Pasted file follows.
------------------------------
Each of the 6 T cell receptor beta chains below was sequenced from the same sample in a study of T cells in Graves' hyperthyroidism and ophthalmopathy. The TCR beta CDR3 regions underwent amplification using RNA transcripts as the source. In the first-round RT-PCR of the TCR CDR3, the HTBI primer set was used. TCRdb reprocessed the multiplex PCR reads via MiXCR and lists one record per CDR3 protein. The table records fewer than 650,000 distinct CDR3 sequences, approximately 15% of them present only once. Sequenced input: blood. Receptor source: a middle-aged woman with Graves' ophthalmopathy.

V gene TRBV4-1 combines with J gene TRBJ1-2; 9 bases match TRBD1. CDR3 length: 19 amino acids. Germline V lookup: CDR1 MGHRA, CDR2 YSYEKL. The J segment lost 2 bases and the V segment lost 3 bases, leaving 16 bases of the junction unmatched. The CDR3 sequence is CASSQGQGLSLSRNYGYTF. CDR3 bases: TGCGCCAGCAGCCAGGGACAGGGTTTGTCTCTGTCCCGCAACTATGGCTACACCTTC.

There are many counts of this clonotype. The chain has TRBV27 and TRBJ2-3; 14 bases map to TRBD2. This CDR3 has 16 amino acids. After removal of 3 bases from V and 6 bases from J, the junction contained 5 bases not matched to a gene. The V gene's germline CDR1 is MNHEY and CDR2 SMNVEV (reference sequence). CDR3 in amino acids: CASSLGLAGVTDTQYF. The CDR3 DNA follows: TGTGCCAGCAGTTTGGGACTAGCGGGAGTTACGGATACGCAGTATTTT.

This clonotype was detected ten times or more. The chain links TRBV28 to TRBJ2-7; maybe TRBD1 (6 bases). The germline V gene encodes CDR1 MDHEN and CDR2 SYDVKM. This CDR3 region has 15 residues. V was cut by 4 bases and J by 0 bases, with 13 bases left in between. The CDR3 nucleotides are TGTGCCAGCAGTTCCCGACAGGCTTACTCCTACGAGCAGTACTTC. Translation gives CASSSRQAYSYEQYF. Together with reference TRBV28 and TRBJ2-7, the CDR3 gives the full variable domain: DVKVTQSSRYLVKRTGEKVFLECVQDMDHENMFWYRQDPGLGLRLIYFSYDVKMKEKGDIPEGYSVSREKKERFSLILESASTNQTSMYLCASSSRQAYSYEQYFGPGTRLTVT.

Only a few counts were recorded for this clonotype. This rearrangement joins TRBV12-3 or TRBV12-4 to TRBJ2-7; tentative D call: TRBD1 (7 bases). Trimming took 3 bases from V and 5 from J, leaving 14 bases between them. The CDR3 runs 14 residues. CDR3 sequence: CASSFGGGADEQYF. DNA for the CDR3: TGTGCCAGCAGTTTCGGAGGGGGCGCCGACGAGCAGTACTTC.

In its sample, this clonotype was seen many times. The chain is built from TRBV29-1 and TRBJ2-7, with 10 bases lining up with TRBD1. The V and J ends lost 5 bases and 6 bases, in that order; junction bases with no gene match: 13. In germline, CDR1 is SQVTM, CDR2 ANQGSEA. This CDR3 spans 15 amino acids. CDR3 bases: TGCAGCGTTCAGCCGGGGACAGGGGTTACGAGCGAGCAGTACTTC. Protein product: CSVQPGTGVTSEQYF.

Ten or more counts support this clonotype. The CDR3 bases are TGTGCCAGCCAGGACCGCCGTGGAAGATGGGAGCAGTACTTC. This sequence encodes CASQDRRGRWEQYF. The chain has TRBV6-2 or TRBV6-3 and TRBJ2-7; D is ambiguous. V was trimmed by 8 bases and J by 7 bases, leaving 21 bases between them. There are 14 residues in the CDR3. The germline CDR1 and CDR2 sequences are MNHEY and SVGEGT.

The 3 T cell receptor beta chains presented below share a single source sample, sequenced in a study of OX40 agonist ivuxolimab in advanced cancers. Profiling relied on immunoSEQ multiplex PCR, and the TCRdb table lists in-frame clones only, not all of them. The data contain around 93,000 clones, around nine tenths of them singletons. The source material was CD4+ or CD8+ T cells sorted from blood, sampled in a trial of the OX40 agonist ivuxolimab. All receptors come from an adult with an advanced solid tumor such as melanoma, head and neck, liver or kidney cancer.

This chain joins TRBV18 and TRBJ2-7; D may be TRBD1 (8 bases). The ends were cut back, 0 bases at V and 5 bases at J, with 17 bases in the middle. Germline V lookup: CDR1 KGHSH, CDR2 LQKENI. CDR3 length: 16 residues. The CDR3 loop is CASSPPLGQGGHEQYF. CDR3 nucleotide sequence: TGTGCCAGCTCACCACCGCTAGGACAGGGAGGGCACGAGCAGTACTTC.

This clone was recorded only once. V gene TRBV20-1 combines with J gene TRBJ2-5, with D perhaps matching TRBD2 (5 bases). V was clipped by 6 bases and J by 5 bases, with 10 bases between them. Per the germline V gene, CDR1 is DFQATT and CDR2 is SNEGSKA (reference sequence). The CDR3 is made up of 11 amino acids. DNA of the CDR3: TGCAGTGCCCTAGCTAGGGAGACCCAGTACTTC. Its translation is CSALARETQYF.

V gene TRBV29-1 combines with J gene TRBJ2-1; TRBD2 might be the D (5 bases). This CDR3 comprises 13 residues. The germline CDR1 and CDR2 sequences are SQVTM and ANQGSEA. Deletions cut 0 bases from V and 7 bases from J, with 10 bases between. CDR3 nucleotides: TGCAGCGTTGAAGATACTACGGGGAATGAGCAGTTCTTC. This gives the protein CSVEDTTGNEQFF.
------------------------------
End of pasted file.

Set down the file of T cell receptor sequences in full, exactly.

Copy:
Each of the 6 T cell receptor beta chains below was sequenced from the same sample in a study of T cells in Graves' hyperthyroidism and ophthalmopathy. The TCR beta CDR3 regions underwent amplification using RNA transcripts as the source. In the first-round RT-PCR of the TCR CDR3, the HTBI primer set was used. TCRdb reprocessed the multiplex PCR reads via MiXCR and lists one record per CDR3 protein. The table records fewer than 650,000 distinct CDR3 sequences, approximately 15% of them present only once. Sequenced input: blood. Receptor source: a middle-aged woman with Graves' ophthalmopathy.

V gene TRBV4-1 combines with J gene TRBJ1-2; 9 bases match TRBD1. CDR3 length: 19 amino acids. Germline V lookup: CDR1 MGHRA, CDR2 YSYEKL. The J segment lost 2 bases and the V segment lost 3 bases, leaving 16 bases of the junction unmatched. The CDR3 sequence is CASSQGQGLSLSRNYGYTF. CDR3 bases: TGCGCCAGCAGCCAGGGACAGGGTTTGTCTCTGTCCCGCAACTATGGCTACACCTTC.

There are many counts of this clonotype. The chain has TRBV27 and TRBJ2-3; 14 bases map to TRBD2. This CDR3 has 16 amino acids. After removal of 3 bases from V and 6 bases from J, the junction contained 5 bases not matched to a gene. The V gene's germline CDR1 is MNHEY and CDR2 SMNVEV (reference sequence). CDR3 in amino acids: CASSLGLAGVTDTQYF. The CDR3 DNA follows: TGTGCCAGCAGTTTGGGACTAGCGGGAGTTACGGATACGCAGTATTTT.

This clonotype was detected ten times or more. The chain links TRBV28 to TRBJ2-7; maybe TRBD1 (6 bases). The germline V gene encodes CDR1 MDHEN and CDR2 SYDVKM. This CDR3 region has 15 residues. V was cut by 4 bases and J by 0 bases, with 13 bases left in between. The CDR3 nucleotides are TGTGCCAGCAGTTCCCGACAGGCTTACTCCTACGAGCAGTACTTC. Translation gives CASSSRQAYSYEQYF. Together with reference TRBV28 and TRBJ2-7, the CDR3 gives the full variable domain: DVKVTQSSRYLVKRTGEKVFLECVQDMDHENMFWYRQDPGLGLRLIYFSYDVKMKEKGDIPEGYSVSREKKERFSLILESASTNQTSMYLCASSSRQAYSYEQYFGPGTRLTVT.

Only a few counts were recorded for this clonotype. This rearrangement joins TRBV12-3 or TRBV12-4 to TRBJ2-7; tentative D call: TRBD1 (7 bases). Trimming took 3 bases from V and 5 from J, leaving 14 bases between them. The CDR3 runs 14 residues. CDR3 sequence: CASSFGGGADEQYF. DNA for the CDR3: TGTGCCAGCAGTTTCGGAGGGGGCGCCGACGAGCAGTACTTC.

In its sample, this clonotype was seen many times. The chain is built from TRBV29-1 and TRBJ2-7, with 10 bases lining up with TRBD1. The V and J ends lost 5 bases and 6 bases, in that order; junction bases with no gene match: 13. In germline, CDR1 is SQVTM, CDR2 ANQGSEA. This CDR3 spans 15 amino acids. CDR3 bases: TGCAGCGTTCAGCCGGGGACAGGGGTTACGAGCGAGCAGTACTTC. Protein product: CSVQPGTGVTSEQYF.

Ten or more counts support this clonotype. The CDR3 bases are TGTGCCAGCCAGGACCGCCGTGGAAGATGGGAGCAGTACTTC. This sequence encodes CASQDRRGRWEQYF. The chain has TRBV6-2 or TRBV6-3 and TRBJ2-7; D is ambiguous. V was trimmed by 8 bases and J by 7 bases, leaving 21 bases between them. There are 14 residues in the CDR3. The germline CDR1 and CDR2 sequences are MNHEY and SVGEGT.

The 3 T cell receptor beta chains presented below share a single source sample, sequenced in a study of OX40 agonist ivuxolimab in advanced cancers. Profiling relied on immunoSEQ multiplex PCR, and the TCRdb table lists in-frame clones only, not all of them. The data contain around 93,000 clones, around nine tenths of them singletons. The source material was CD4+ or CD8+ T cells sorted from blood, sampled in a trial of the OX40 agonist ivuxolimab. All receptors come from an adult with an advanced solid tumor such as melanoma, head and neck, liver or kidney cancer.

This chain joins TRBV18 and TRBJ2-7; D may be TRBD1 (8 bases). The ends were cut back, 0 bases at V and 5 bases at J, with 17 bases in the middle. Germline V lookup: CDR1 KGHSH, CDR2 LQKENI. CDR3 length: 16 residues. The CDR3 loop is CASSPPLGQGGHEQYF. CDR3 nucleotide sequence: TGTGCCAGCTCACCACCGCTAGGACAGGGAGGGCACGAGCAGTACTTC.

This clone was recorded only once. V gene TRBV20-1 combines with J gene TRBJ2-5, with D perhaps matching TRBD2 (5 bases). V was clipped by 6 bases and J by 5 bases, with 10 bases between them. Per the germline V gene, CDR1 is DFQATT and CDR2 is SNEGSKA (reference sequence). The CDR3 is made up of 11 amino acids. DNA of the CDR3: TGCAGTGCCCTAGCTAGGGAGACCCAGTACTTC. Its translation is CSALARETQYF.

V gene TRBV29-1 combines with J gene TRBJ2-1; TRBD2 might be the D (5 bases). This CDR3 comprises 13 residues. The germline CDR1 and CDR2 sequences are SQVTM and ANQGSEA. Deletions cut 0 bases from V and 7 bases from J, with 10 bases between. CDR3 nucleotides: TGCAGCGTTGAAGATACTACGGGGAATGAGCAGTTCTTC. This gives the protein CSVEDTTGNEQFF.